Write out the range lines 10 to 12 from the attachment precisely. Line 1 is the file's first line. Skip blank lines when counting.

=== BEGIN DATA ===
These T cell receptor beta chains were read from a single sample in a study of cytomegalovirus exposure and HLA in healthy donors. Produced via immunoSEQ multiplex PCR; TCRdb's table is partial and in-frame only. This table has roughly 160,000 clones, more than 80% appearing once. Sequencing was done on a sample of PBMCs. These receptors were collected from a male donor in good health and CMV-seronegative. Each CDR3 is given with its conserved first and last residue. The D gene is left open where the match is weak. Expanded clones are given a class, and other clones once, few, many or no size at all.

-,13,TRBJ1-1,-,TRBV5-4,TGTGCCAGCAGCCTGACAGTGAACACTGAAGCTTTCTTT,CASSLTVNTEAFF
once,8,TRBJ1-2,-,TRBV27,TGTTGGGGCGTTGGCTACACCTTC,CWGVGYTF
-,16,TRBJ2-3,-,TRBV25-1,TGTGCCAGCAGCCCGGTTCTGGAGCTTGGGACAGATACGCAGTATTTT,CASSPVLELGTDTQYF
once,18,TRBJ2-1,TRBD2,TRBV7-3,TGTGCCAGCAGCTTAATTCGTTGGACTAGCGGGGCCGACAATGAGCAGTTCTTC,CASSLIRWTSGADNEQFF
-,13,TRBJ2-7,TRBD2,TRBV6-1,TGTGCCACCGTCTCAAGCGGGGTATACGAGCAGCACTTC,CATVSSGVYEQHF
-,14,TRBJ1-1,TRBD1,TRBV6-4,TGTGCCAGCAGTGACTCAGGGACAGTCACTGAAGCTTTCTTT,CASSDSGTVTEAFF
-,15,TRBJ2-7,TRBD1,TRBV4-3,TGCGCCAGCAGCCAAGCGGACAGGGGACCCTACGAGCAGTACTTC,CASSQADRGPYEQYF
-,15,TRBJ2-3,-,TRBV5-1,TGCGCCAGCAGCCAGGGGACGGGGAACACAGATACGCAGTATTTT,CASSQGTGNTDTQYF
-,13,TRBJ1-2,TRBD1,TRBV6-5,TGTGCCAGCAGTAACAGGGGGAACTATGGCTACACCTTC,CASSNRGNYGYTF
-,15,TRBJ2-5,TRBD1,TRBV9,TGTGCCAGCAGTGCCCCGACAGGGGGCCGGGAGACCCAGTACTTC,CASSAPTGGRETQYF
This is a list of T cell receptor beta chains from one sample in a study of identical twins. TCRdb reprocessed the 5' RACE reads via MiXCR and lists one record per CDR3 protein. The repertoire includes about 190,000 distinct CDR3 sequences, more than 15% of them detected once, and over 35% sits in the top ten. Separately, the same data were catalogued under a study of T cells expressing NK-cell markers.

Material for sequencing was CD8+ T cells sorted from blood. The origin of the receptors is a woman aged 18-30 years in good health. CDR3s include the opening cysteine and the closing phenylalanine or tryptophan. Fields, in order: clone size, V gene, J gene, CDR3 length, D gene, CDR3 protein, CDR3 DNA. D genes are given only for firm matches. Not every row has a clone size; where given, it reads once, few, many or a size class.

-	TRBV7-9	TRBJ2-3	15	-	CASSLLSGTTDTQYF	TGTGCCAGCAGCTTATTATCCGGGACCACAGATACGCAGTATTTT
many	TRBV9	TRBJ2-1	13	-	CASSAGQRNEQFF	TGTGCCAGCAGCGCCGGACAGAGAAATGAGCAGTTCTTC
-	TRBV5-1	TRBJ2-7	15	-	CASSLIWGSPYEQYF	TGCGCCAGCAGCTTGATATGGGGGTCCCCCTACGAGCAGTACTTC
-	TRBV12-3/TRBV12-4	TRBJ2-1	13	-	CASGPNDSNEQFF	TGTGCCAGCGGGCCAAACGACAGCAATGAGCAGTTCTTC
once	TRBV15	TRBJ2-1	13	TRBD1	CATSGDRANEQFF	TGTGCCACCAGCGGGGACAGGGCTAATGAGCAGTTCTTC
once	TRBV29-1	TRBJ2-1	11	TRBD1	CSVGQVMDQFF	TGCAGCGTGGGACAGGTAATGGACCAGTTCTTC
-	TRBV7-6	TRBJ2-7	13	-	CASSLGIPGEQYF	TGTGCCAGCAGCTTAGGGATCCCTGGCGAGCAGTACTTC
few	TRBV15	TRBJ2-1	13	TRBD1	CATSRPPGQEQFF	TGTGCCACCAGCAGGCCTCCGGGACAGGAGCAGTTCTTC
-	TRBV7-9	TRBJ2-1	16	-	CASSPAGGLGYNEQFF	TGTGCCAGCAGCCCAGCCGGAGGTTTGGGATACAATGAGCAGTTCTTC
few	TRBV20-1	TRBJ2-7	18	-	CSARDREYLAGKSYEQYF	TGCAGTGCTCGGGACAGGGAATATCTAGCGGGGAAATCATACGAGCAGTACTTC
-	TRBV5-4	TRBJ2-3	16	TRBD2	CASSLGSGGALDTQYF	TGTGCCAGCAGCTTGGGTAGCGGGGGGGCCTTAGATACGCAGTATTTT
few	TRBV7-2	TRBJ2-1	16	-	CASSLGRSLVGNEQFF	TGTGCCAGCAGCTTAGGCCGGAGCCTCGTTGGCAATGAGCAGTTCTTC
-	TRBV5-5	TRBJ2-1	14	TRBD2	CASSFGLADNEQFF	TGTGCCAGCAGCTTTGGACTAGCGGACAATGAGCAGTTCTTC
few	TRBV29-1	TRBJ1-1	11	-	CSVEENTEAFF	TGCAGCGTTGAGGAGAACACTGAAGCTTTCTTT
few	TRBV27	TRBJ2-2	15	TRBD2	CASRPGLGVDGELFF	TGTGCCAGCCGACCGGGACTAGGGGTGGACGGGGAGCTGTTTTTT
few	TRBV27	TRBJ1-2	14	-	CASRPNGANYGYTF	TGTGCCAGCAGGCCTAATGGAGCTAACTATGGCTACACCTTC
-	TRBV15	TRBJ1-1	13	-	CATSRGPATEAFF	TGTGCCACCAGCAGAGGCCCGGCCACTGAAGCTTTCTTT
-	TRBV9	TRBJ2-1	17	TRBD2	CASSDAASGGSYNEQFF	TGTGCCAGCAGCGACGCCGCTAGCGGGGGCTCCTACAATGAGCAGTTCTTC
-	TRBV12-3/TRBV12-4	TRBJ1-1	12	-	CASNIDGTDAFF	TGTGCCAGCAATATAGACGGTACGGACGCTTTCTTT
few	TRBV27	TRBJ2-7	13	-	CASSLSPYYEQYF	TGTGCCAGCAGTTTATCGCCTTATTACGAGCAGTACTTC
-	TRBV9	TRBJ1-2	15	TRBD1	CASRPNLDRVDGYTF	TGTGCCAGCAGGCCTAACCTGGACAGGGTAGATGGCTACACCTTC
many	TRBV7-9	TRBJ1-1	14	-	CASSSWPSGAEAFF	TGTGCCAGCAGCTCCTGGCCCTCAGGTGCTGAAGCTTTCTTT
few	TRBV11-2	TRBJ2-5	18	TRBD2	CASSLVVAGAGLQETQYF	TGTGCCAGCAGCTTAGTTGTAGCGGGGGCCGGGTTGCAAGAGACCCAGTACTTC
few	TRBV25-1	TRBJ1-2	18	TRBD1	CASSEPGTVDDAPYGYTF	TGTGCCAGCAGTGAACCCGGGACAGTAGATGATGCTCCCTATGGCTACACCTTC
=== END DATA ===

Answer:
-,13,TRBJ1-2,TRBD1,TRBV6-5,TGTGCCAGCAGTAACAGGGGGAACTATGGCTACACCTTC,CASSNRGNYGYTF
-,15,TRBJ2-5,TRBD1,TRBV9,TGTGCCAGCAGTGCCCCGACAGGGGGCCGGGAGACCCAGTACTTC,CASSAPTGGRETQYF
This is a list of T cell receptor beta chains from one sample in a study of identical twins. TCRdb reprocessed the 5' RACE reads via MiXCR and lists one record per CDR3 protein. The repertoire includes about 190,000 distinct CDR3 sequences, more than 15% of them detected once, and over 35% sits in the top ten. Separately, the same data were catalogued under a study of T cells expressing NK-cell markers.